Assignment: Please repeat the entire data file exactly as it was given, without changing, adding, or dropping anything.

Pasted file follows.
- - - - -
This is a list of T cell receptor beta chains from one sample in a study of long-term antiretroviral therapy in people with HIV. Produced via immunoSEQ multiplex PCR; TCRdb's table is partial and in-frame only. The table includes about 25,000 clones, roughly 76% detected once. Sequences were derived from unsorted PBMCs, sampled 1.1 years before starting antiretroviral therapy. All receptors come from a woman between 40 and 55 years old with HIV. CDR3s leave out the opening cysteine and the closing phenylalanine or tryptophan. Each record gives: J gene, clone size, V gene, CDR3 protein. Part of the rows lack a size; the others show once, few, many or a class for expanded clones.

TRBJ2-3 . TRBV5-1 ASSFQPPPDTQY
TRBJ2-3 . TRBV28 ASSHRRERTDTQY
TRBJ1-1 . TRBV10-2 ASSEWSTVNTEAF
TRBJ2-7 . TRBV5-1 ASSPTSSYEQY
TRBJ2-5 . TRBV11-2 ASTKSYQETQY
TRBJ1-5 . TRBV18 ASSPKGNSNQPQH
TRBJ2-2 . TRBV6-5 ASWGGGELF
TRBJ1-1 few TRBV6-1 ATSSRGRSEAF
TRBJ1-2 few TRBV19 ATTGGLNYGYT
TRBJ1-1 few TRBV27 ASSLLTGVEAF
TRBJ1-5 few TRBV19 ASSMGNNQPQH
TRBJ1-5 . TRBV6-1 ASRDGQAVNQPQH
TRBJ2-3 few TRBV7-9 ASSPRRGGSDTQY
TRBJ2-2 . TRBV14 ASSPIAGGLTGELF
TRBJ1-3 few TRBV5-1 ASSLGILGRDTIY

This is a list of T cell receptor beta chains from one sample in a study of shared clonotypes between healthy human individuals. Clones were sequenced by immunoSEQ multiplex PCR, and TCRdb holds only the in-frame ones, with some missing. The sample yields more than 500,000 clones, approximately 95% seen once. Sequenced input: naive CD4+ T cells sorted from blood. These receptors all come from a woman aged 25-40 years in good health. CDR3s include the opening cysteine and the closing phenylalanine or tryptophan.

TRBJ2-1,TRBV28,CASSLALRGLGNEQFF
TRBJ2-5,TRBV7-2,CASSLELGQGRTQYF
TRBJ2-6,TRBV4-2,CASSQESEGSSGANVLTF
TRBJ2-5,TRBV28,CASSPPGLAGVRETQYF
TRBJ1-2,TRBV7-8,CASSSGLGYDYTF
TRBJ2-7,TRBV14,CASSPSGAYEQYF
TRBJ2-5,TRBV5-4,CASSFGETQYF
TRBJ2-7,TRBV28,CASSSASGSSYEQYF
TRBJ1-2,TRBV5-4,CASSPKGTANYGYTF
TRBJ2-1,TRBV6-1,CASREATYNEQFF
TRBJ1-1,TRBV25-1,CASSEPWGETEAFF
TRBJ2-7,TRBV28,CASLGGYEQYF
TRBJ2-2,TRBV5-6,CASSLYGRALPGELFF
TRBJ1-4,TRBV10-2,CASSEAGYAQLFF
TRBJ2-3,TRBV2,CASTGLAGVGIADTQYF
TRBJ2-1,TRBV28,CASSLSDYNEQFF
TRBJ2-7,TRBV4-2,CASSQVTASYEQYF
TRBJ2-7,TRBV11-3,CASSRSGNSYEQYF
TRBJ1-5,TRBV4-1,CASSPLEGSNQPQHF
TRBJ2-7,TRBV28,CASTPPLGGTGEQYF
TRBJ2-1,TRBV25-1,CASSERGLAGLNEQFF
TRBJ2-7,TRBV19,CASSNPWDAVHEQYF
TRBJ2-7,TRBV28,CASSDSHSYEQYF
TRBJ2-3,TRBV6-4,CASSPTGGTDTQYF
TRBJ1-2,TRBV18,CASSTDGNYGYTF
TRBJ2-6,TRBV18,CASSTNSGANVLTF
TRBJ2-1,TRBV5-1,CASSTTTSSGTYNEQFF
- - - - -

This is a list of T cell receptor beta chains from one sample in a study of long-term antiretroviral therapy in people with HIV. Produced via immunoSEQ multiplex PCR; TCRdb's table is partial and in-frame only. The table includes about 25,000 clones, roughly 76% detected once. Sequences were derived from unsorted PBMCs, sampled 1.1 years before starting antiretroviral therapy. All receptors come from a woman between 40 and 55 years old with HIV. CDR3s leave out the opening cysteine and the closing phenylalanine or tryptophan. Each record gives: J gene, clone size, V gene, CDR3 protein. Part of the rows lack a size; the others show once, few, many or a class for expanded clones.

TRBJ2-3 . TRBV5-1 ASSFQPPPDTQY
TRBJ2-3 . TRBV28 ASSHRRERTDTQY
TRBJ1-1 . TRBV10-2 ASSEWSTVNTEAF
TRBJ2-7 . TRBV5-1 ASSPTSSYEQY
TRBJ2-5 . TRBV11-2 ASTKSYQETQY
TRBJ1-5 . TRBV18 ASSPKGNSNQPQH
TRBJ2-2 . TRBV6-5 ASWGGGELF
TRBJ1-1 few TRBV6-1 ATSSRGRSEAF
TRBJ1-2 few TRBV19 ATTGGLNYGYT
TRBJ1-1 few TRBV27 ASSLLTGVEAF
TRBJ1-5 few TRBV19 ASSMGNNQPQH
TRBJ1-5 . TRBV6-1 ASRDGQAVNQPQH
TRBJ2-3 few TRBV7-9 ASSPRRGGSDTQY
TRBJ2-2 . TRBV14 ASSPIAGGLTGELF
TRBJ1-3 few TRBV5-1 ASSLGILGRDTIY

This is a list of T cell receptor beta chains from one sample in a study of shared clonotypes between healthy human individuals. Clones were sequenced by immunoSEQ multiplex PCR, and TCRdb holds only the in-frame ones, with some missing. The sample yields more than 500,000 clones, approximately 95% seen once. Sequenced input: naive CD4+ T cells sorted from blood. These receptors all come from a woman aged 25-40 years in good health. CDR3s include the opening cysteine and the closing phenylalanine or tryptophan.

TRBJ2-1,TRBV28,CASSLALRGLGNEQFF
TRBJ2-5,TRBV7-2,CASSLELGQGRTQYF
TRBJ2-6,TRBV4-2,CASSQESEGSSGANVLTF
TRBJ2-5,TRBV28,CASSPPGLAGVRETQYF
TRBJ1-2,TRBV7-8,CASSSGLGYDYTF
TRBJ2-7,TRBV14,CASSPSGAYEQYF
TRBJ2-5,TRBV5-4,CASSFGETQYF
TRBJ2-7,TRBV28,CASSSASGSSYEQYF
TRBJ1-2,TRBV5-4,CASSPKGTANYGYTF
TRBJ2-1,TRBV6-1,CASREATYNEQFF
TRBJ1-1,TRBV25-1,CASSEPWGETEAFF
TRBJ2-7,TRBV28,CASLGGYEQYF
TRBJ2-2,TRBV5-6,CASSLYGRALPGELFF
TRBJ1-4,TRBV10-2,CASSEAGYAQLFF
TRBJ2-3,TRBV2,CASTGLAGVGIADTQYF
TRBJ2-1,TRBV28,CASSLSDYNEQFF
TRBJ2-7,TRBV4-2,CASSQVTASYEQYF
TRBJ2-7,TRBV11-3,CASSRSGNSYEQYF
TRBJ1-5,TRBV4-1,CASSPLEGSNQPQHF
TRBJ2-7,TRBV28,CASTPPLGGTGEQYF
TRBJ2-1,TRBV25-1,CASSERGLAGLNEQFF
TRBJ2-7,TRBV19,CASSNPWDAVHEQYF
TRBJ2-7,TRBV28,CASSDSHSYEQYF
TRBJ2-3,TRBV6-4,CASSPTGGTDTQYF
TRBJ1-2,TRBV18,CASSTDGNYGYTF
TRBJ2-6,TRBV18,CASSTNSGANVLTF
TRBJ2-1,TRBV5-1,CASSTTTSSGTYNEQFF